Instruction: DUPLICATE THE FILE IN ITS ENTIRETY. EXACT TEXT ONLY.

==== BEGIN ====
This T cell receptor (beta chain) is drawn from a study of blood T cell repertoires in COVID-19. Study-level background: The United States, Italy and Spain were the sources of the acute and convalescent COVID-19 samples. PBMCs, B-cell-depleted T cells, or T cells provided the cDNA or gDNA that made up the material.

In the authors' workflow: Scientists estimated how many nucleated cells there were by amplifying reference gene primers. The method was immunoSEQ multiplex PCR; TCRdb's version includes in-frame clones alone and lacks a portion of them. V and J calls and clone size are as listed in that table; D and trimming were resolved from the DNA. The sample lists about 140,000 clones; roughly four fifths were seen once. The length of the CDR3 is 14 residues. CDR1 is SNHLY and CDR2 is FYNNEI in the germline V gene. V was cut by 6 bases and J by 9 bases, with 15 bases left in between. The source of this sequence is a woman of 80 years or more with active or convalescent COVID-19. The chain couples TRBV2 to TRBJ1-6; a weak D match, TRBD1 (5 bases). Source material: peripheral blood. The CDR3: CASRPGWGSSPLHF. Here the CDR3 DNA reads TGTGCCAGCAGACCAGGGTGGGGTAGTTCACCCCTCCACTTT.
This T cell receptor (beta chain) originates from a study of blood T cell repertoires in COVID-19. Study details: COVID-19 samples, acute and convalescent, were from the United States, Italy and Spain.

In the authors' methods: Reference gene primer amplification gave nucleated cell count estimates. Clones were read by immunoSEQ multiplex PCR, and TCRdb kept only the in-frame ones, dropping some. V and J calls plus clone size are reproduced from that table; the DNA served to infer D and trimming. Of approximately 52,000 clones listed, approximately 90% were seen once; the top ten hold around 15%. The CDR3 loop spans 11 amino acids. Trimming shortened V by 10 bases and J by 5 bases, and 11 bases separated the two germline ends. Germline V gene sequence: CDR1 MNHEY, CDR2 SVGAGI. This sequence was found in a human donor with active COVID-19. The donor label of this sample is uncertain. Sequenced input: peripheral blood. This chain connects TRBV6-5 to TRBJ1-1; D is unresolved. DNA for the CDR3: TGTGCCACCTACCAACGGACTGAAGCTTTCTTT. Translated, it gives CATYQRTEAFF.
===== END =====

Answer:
This T cell receptor (beta chain) is drawn from a study of blood T cell repertoires in COVID-19. Study-level background: The United States, Italy and Spain were the sources of the acute and convalescent COVID-19 samples. PBMCs, B-cell-depleted T cells, or T cells provided the cDNA or gDNA that made up the material.

In the authors' workflow: Scientists estimated how many nucleated cells there were by amplifying reference gene primers. The method was immunoSEQ multiplex PCR; TCRdb's version includes in-frame clones alone and lacks a portion of them. V and J calls and clone size are as listed in that table; D and trimming were resolved from the DNA. The sample lists about 140,000 clones; roughly four fifths were seen once. The length of the CDR3 is 14 residues. CDR1 is SNHLY and CDR2 is FYNNEI in the germline V gene. V was cut by 6 bases and J by 9 bases, with 15 bases left in between. The source of this sequence is a woman of 80 years or more with active or convalescent COVID-19. The chain couples TRBV2 to TRBJ1-6; a weak D match, TRBD1 (5 bases). Source material: peripheral blood. The CDR3: CASRPGWGSSPLHF. Here the CDR3 DNA reads TGTGCCAGCAGACCAGGGTGGGGTAGTTCACCCCTCCACTTT.
This T cell receptor (beta chain) originates from a study of blood T cell repertoires in COVID-19. Study details: COVID-19 samples, acute and convalescent, were from the United States, Italy and Spain.

In the authors' methods: Reference gene primer amplification gave nucleated cell count estimates. Clones were read by immunoSEQ multiplex PCR, and TCRdb kept only the in-frame ones, dropping some. V and J calls plus clone size are reproduced from that table; the DNA served to infer D and trimming. Of approximately 52,000 clones listed, approximately 90% were seen once; the top ten hold around 15%. The CDR3 loop spans 11 amino acids. Trimming shortened V by 10 bases and J by 5 bases, and 11 bases separated the two germline ends. Germline V gene sequence: CDR1 MNHEY, CDR2 SVGAGI. This sequence was found in a human donor with active COVID-19. The donor label of this sample is uncertain. Sequenced input: peripheral blood. This chain connects TRBV6-5 to TRBJ1-1; D is unresolved. DNA for the CDR3: TGTGCCACCTACCAACGGACTGAAGCTTTCTTT. Translated, it gives CATYQRTEAFF.